SETTLEMENT OF WORKERS’ COMPENSATION CLAIMS
By: Steven Babitsky, Esq.
Attorney H.D. Battle III, speaking at the SEAK National Workers’ Compensation and Occupational Medicine Conference, recommended early settlement as a method of closing potentially protracted and costly claims.
- Allow you to identify difficult legal issues that will prevent early resolution, in some circumstances, you may have to litigate the issue
- intoxication, horseplay, self-infliction
- multiple medical problems and using workers’ comp as primary payor
- Allow you to identify possibility of early resolution through mediation or settlement
- Force you to follow a detailed case management plan and adjust at critical milestones
- Cause you to coordinate litigation and claims management strategies
- Vocational Plans
- Identify return to work obstacles like difficult or reluctant managers, need for modified duties, or limited physical activities
- Always keep in mind the discrimination statutes in your jurisdiction and the interplay with FMLA, ADAA, USERRA, and other employment rights legislation
- Value: cannot assess liability from the viewpoint that claim in denied status is worth nothing (unrealistic reserving of claim by claims adjusters when looking at rejected claims)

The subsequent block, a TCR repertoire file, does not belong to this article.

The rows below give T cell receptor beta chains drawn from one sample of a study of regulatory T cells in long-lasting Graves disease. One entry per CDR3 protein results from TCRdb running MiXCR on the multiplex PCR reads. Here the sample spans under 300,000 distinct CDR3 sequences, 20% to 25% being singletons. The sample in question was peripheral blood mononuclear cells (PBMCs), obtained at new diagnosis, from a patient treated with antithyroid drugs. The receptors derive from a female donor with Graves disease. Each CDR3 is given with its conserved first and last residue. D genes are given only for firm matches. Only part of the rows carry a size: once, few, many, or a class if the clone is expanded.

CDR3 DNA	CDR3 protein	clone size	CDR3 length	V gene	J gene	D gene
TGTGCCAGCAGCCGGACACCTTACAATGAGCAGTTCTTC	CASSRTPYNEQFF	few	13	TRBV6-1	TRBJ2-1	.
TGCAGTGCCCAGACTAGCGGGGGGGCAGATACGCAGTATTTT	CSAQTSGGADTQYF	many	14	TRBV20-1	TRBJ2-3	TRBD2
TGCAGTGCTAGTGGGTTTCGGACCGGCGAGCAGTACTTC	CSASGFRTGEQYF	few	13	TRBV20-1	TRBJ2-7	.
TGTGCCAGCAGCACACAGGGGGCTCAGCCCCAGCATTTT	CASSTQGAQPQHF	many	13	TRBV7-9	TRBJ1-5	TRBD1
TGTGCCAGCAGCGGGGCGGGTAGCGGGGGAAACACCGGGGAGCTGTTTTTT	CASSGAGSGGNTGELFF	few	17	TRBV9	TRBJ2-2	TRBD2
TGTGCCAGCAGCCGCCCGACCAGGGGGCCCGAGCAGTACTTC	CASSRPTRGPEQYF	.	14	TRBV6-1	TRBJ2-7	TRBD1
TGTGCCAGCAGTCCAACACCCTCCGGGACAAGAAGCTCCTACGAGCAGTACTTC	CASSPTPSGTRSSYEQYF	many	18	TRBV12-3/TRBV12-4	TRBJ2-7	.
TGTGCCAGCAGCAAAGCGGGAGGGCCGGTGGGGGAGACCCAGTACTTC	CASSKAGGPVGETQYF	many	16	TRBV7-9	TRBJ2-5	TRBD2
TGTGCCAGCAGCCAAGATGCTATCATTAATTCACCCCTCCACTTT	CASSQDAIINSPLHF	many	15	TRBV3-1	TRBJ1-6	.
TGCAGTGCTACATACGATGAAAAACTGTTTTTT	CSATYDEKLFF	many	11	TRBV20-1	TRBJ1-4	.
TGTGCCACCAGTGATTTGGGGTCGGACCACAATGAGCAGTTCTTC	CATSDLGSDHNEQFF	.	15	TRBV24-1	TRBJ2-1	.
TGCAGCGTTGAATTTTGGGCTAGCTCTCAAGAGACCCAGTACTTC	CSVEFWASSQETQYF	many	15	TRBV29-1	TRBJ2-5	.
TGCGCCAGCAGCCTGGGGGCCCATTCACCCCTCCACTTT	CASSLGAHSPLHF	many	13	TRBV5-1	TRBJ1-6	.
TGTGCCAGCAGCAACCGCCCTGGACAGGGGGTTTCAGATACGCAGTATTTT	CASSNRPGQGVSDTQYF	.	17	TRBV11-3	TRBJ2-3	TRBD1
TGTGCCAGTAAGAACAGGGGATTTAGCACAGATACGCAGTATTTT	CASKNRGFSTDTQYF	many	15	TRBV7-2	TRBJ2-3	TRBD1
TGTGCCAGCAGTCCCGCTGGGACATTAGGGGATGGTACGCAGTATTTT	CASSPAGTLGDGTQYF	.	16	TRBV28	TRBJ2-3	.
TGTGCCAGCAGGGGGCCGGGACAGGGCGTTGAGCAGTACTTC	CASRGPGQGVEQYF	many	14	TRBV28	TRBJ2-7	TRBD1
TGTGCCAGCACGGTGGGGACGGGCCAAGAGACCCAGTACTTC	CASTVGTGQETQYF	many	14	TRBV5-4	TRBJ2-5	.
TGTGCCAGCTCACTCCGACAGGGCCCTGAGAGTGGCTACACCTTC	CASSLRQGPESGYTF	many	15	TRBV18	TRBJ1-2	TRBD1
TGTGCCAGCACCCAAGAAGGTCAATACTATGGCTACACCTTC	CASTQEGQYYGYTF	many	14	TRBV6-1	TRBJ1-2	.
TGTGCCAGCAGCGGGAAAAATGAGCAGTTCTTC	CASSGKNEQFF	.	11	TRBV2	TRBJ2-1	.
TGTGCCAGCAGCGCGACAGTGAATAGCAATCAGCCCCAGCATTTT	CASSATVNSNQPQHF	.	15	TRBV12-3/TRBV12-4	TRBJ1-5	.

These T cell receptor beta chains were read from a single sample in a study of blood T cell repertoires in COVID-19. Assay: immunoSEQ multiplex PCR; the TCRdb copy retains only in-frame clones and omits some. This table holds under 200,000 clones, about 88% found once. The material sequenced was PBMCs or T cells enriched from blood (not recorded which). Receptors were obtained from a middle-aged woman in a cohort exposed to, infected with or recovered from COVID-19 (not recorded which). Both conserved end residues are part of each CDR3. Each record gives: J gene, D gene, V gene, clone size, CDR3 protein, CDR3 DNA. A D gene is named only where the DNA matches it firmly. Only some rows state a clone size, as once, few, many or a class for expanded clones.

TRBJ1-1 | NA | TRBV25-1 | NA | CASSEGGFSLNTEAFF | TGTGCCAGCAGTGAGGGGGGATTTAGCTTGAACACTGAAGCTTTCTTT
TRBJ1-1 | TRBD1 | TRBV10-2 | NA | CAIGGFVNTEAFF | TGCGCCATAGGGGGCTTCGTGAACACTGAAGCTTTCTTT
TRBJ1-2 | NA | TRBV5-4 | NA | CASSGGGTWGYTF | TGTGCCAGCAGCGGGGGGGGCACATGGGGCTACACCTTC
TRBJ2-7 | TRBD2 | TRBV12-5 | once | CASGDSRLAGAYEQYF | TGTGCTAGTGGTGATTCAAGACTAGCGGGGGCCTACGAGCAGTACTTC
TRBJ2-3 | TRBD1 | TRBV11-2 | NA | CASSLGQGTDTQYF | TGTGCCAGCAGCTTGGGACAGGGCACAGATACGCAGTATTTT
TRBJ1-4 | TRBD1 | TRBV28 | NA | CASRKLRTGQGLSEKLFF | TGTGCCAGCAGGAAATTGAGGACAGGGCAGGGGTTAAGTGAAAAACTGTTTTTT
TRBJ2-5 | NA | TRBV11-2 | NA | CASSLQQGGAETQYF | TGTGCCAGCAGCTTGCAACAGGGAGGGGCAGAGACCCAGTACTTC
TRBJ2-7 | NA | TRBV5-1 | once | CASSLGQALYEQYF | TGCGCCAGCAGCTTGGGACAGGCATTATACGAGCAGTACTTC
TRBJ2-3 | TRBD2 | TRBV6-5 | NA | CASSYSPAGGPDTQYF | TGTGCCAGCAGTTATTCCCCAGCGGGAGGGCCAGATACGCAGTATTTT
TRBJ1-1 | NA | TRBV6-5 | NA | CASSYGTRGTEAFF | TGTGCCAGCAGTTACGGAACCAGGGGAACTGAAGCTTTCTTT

- Cannot view a finding of MMI as cutting off liability
- maintenance level pain management, physical medicine, counseling – treatment even when at MMI to reach baseline pre-injury
- In more serious claims, you have to look at other compensable claims, total in PPD awards (proximity to PTD threshold), likelihood of progression, claimant’s age, etc.
- helps reduce likelihood of liberal judge determining condition
- helps get treatment quicker and healing quicker
- consider conditional approvals as opposed to extending initial ruling deadline
- Early and frequent communication with treating physician
- Early involvement of nurse case manager
- Peer-to-peer reviews
- Early IMEs
- Foster communication among insurer, TPA, employer, and attorneys to establish goals early (i.e. settlement, RTW, limitation of liability), so that all involved focus on RTW or restoring function and can be prepared to adjust
The SEAK 33rd Annual National Workers’ Compensation and Occupational Medicine Conference will be held on July16-18, 2013 on Cape Cod, MA.
For additional information about the SEAK National Workers’ Compensation and Occupational Medicine Conference click here.
Steven Babitsky is the conference leader.